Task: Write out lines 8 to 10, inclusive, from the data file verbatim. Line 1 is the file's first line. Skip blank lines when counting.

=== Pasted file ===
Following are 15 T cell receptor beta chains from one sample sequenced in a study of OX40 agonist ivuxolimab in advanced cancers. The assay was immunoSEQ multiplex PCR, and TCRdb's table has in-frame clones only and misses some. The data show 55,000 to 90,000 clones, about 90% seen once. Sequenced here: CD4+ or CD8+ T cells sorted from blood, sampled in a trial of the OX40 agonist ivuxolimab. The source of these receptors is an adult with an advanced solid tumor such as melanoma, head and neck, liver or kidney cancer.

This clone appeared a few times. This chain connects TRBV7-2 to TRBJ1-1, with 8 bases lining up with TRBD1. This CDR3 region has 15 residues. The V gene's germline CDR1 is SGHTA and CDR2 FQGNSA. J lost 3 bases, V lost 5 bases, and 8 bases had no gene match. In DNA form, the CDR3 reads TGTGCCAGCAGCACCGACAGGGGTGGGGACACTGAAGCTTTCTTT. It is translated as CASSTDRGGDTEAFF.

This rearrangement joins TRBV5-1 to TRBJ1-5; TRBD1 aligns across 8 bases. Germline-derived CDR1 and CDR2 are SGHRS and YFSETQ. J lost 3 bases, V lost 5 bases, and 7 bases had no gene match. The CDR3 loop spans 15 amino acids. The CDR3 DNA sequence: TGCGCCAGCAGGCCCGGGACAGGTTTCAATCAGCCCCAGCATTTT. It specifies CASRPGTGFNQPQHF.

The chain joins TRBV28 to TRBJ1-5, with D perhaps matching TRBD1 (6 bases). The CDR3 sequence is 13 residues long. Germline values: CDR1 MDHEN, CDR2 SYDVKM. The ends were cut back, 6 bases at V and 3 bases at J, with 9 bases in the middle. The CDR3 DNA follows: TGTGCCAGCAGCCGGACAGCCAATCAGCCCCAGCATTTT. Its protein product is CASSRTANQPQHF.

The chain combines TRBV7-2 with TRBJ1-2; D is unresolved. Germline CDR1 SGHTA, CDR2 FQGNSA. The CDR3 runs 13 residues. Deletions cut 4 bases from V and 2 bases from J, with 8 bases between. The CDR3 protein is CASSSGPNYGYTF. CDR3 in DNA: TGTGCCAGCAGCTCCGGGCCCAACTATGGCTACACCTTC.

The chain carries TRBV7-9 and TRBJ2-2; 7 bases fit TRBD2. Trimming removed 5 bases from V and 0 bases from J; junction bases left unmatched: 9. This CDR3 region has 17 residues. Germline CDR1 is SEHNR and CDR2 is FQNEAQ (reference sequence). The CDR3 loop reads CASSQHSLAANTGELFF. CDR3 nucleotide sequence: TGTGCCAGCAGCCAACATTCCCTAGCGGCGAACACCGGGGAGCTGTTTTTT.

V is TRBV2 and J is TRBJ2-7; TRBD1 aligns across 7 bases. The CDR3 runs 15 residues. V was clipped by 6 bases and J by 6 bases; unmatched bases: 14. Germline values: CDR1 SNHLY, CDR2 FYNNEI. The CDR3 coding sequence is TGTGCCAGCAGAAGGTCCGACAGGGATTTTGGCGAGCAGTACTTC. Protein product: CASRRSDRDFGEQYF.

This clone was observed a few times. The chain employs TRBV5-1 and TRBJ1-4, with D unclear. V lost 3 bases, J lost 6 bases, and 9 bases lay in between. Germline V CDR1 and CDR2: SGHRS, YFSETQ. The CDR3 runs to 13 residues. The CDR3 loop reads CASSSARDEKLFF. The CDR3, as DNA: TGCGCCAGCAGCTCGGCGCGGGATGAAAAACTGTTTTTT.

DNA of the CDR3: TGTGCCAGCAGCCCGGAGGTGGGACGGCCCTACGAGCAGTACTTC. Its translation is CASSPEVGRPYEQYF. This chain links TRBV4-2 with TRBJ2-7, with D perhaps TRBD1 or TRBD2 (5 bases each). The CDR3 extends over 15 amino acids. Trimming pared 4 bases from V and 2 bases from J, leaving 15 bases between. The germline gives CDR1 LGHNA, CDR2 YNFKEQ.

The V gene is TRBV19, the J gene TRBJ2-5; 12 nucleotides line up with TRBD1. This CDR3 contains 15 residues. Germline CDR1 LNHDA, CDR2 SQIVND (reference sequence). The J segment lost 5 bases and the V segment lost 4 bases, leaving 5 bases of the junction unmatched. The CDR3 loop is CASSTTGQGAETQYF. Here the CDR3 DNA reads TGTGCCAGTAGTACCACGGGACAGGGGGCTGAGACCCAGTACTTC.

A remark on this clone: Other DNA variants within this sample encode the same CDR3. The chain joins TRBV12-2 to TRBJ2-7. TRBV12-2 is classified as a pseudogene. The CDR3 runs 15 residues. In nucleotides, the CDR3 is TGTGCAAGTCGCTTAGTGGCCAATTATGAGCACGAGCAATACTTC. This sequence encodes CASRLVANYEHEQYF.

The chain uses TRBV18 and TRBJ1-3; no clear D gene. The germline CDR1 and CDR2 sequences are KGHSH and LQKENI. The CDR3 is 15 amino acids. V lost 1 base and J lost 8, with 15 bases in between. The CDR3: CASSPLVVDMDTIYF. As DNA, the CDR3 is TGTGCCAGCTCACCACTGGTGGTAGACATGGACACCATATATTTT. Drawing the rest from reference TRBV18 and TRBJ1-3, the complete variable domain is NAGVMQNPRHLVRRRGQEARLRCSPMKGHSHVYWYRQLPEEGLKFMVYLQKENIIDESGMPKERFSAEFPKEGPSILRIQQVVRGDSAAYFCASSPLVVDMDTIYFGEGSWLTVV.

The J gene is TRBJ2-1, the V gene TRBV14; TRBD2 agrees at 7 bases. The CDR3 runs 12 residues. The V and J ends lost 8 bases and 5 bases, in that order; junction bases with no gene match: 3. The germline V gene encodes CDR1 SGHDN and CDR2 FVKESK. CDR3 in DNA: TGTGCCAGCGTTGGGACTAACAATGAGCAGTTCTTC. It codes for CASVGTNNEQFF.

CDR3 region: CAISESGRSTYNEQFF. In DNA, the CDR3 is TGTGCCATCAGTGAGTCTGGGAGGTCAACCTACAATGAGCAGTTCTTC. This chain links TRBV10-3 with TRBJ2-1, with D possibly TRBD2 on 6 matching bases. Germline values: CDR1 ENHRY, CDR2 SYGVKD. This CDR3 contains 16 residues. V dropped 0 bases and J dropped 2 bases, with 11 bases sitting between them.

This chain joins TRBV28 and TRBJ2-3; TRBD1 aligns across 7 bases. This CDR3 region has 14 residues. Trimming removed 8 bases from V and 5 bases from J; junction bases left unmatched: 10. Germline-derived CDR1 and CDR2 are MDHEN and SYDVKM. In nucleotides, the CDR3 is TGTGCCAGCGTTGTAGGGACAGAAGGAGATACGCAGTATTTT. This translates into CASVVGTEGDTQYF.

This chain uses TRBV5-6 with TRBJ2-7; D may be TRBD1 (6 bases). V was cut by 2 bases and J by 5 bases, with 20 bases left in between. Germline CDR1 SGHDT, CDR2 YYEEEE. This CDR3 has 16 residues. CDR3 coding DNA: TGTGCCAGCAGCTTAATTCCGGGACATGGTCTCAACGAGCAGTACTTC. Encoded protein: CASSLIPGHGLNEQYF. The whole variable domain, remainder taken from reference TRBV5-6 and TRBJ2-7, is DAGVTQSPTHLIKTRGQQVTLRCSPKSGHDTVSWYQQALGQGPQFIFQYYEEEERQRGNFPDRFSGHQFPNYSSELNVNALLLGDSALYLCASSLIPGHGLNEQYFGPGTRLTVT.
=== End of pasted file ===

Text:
This clone was observed a few times. The chain employs TRBV5-1 and TRBJ1-4, with D unclear. V lost 3 bases, J lost 6 bases, and 9 bases lay in between. Germline V CDR1 and CDR2: SGHRS, YFSETQ. The CDR3 runs to 13 residues. The CDR3 loop reads CASSSARDEKLFF. The CDR3, as DNA: TGCGCCAGCAGCTCGGCGCGGGATGAAAAACTGTTTTTT.

DNA of the CDR3: TGTGCCAGCAGCCCGGAGGTGGGACGGCCCTACGAGCAGTACTTC. Its translation is CASSPEVGRPYEQYF. This chain links TRBV4-2 with TRBJ2-7, with D perhaps TRBD1 or TRBD2 (5 bases each). The CDR3 extends over 15 amino acids. Trimming pared 4 bases from V and 2 bases from J, leaving 15 bases between. The germline gives CDR1 LGHNA, CDR2 YNFKEQ.

The V gene is TRBV19, the J gene TRBJ2-5; 12 nucleotides line up with TRBD1. This CDR3 contains 15 residues. Germline CDR1 LNHDA, CDR2 SQIVND (reference sequence). The J segment lost 5 bases and the V segment lost 4 bases, leaving 5 bases of the junction unmatched. The CDR3 loop is CASSTTGQGAETQYF. Here the CDR3 DNA reads TGTGCCAGTAGTACCACGGGACAGGGGGCTGAGACCCAGTACTTC.